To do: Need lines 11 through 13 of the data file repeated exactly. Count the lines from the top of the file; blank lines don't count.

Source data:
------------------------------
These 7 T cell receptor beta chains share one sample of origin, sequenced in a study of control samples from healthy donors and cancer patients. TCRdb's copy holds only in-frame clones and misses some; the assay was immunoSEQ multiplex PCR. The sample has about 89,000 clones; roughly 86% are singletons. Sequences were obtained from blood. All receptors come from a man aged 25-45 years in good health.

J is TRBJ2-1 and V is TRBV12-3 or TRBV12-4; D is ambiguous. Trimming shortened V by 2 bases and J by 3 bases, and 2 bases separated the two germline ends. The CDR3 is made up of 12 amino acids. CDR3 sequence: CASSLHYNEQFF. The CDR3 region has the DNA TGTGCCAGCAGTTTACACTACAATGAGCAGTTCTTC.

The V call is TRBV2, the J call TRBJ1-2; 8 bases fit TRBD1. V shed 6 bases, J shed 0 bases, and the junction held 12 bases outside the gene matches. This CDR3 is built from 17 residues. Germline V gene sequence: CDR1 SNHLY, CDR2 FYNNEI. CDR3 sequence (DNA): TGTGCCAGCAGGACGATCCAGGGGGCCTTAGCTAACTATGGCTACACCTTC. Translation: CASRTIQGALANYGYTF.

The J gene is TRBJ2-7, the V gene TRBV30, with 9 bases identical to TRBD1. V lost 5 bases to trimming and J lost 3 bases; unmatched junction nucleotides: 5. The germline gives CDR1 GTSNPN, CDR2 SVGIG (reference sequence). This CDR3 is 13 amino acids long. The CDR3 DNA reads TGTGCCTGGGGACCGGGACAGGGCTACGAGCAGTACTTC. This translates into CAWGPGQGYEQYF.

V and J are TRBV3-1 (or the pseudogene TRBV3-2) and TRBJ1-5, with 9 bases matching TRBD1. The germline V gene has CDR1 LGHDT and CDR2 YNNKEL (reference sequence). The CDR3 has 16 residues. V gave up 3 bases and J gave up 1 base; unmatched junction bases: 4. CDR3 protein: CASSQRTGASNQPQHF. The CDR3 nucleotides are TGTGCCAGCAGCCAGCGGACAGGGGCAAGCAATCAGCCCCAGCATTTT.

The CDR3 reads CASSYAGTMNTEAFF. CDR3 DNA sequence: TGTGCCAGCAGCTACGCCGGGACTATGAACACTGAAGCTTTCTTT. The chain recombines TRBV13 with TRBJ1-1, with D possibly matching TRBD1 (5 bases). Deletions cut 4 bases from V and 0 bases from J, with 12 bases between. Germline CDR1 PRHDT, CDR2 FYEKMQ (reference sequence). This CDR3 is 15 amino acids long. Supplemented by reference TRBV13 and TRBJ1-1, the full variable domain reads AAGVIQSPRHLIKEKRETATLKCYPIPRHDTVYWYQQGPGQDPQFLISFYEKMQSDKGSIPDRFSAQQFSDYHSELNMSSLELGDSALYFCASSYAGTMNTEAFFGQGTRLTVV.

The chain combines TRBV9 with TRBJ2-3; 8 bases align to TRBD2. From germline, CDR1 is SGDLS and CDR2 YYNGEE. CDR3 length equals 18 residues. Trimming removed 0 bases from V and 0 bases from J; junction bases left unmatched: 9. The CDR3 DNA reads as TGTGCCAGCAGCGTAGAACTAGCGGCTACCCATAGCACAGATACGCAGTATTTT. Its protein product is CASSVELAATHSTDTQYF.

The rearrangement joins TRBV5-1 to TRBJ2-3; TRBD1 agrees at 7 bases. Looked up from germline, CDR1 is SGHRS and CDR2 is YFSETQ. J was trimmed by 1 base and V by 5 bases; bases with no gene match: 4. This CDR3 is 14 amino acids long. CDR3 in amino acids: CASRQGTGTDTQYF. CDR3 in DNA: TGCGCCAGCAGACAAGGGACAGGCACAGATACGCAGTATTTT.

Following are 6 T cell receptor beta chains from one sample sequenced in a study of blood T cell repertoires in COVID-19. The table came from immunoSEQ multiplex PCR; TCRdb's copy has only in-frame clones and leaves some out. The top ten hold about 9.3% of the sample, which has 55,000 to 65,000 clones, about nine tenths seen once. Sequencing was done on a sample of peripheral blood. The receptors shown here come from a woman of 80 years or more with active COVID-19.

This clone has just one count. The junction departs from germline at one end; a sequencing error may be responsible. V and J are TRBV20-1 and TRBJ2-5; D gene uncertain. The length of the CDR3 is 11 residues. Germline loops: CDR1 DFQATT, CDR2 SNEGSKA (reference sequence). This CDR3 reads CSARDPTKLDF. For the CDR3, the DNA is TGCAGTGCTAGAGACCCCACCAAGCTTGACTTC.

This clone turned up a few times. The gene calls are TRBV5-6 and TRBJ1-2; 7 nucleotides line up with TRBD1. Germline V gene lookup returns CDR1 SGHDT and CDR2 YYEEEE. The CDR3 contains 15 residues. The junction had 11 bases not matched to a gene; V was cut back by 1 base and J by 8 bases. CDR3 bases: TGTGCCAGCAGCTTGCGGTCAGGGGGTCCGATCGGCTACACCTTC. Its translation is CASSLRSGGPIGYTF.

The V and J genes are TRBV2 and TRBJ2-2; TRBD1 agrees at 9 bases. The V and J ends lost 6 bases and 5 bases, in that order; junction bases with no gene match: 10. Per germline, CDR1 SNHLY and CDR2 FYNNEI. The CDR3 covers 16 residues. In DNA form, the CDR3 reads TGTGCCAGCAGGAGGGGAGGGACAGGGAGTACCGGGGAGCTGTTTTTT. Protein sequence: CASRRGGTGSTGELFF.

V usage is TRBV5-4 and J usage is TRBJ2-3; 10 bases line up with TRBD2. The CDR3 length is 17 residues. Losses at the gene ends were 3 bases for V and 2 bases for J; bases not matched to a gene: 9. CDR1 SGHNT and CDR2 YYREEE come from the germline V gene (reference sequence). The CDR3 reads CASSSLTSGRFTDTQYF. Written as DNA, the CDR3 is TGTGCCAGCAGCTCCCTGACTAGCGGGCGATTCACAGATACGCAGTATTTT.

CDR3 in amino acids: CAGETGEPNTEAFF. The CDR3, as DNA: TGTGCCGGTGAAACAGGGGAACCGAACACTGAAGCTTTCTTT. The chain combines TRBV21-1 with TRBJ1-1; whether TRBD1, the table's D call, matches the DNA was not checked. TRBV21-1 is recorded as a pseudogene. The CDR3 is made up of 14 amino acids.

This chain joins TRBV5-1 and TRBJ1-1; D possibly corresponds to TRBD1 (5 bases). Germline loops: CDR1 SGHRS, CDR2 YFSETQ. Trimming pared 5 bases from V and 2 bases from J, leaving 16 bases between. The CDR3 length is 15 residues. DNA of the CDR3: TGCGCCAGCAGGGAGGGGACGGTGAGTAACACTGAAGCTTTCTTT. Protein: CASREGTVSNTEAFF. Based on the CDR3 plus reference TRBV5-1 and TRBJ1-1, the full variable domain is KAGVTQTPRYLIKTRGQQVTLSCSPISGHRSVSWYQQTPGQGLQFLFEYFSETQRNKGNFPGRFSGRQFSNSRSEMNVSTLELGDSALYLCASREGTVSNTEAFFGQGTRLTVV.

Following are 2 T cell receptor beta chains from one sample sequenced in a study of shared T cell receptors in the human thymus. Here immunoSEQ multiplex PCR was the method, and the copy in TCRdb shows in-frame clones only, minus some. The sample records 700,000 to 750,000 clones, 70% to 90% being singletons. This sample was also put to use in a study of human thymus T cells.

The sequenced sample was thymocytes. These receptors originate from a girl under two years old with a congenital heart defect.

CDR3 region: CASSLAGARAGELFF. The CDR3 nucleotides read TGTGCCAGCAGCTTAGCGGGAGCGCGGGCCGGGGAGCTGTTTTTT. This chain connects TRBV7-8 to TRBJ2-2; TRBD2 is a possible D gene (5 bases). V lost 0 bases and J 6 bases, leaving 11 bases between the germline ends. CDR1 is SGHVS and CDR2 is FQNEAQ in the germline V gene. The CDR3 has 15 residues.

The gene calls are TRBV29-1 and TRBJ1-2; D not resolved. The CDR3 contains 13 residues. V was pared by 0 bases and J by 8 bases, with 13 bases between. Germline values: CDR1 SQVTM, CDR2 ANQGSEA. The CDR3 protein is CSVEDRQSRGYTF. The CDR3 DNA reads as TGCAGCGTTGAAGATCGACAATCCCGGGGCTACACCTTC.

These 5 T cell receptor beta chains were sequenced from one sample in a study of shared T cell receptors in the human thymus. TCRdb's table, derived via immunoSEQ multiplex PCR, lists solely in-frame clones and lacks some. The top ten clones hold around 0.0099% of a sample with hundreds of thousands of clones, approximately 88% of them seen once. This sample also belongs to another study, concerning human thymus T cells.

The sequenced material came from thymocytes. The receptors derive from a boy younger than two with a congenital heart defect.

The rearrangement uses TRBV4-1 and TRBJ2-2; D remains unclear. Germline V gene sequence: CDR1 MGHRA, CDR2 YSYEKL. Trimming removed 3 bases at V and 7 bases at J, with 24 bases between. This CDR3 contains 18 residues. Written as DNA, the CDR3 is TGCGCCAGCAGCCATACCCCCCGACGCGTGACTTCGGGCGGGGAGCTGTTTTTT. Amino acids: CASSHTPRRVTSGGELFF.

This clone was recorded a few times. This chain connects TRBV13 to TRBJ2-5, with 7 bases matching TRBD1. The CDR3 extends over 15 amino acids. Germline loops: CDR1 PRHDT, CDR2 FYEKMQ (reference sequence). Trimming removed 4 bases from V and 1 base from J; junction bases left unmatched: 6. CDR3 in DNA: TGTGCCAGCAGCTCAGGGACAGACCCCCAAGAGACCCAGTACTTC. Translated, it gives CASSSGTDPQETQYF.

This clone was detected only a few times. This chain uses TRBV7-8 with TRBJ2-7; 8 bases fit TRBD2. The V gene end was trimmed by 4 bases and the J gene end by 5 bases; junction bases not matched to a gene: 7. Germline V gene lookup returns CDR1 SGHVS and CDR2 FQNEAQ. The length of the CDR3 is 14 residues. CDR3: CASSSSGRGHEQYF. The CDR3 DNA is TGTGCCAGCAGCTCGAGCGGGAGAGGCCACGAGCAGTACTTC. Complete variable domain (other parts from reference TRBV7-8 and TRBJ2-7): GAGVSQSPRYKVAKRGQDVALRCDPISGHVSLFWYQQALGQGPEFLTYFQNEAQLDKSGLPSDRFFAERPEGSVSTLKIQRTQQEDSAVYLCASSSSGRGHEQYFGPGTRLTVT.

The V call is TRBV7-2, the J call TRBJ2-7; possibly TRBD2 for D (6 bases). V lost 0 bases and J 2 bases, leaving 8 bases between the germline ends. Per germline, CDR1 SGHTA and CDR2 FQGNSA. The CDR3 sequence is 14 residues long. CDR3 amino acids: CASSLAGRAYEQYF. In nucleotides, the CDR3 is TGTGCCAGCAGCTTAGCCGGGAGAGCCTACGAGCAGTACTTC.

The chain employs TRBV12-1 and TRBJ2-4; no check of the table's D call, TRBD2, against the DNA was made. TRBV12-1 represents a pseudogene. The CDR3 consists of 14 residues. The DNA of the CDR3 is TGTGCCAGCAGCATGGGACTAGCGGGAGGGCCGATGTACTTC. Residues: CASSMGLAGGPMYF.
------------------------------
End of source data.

This clone turned up a few times. The gene calls are TRBV5-6 and TRBJ1-2; 7 nucleotides line up with TRBD1. Germline V gene lookup returns CDR1 SGHDT and CDR2 YYEEEE. The CDR3 contains 15 residues. The junction had 11 bases not matched to a gene; V was cut back by 1 base and J by 8 bases. CDR3 bases: TGTGCCAGCAGCTTGCGGTCAGGGGGTCCGATCGGCTACACCTTC. Its translation is CASSLRSGGPIGYTF.

The V and J genes are TRBV2 and TRBJ2-2; TRBD1 agrees at 9 bases. The V and J ends lost 6 bases and 5 bases, in that order; junction bases with no gene match: 10. Per germline, CDR1 SNHLY and CDR2 FYNNEI. The CDR3 covers 16 residues. In DNA form, the CDR3 reads TGTGCCAGCAGGAGGGGAGGGACAGGGAGTACCGGGGAGCTGTTTTTT. Protein sequence: CASRRGGTGSTGELFF.

V usage is TRBV5-4 and J usage is TRBJ2-3; 10 bases line up with TRBD2. The CDR3 length is 17 residues. Losses at the gene ends were 3 bases for V and 2 bases for J; bases not matched to a gene: 9. CDR1 SGHNT and CDR2 YYREEE come from the germline V gene (reference sequence). The CDR3 reads CASSSLTSGRFTDTQYF. Written as DNA, the CDR3 is TGTGCCAGCAGCTCCCTGACTAGCGGGCGATTCACAGATACGCAGTATTTT.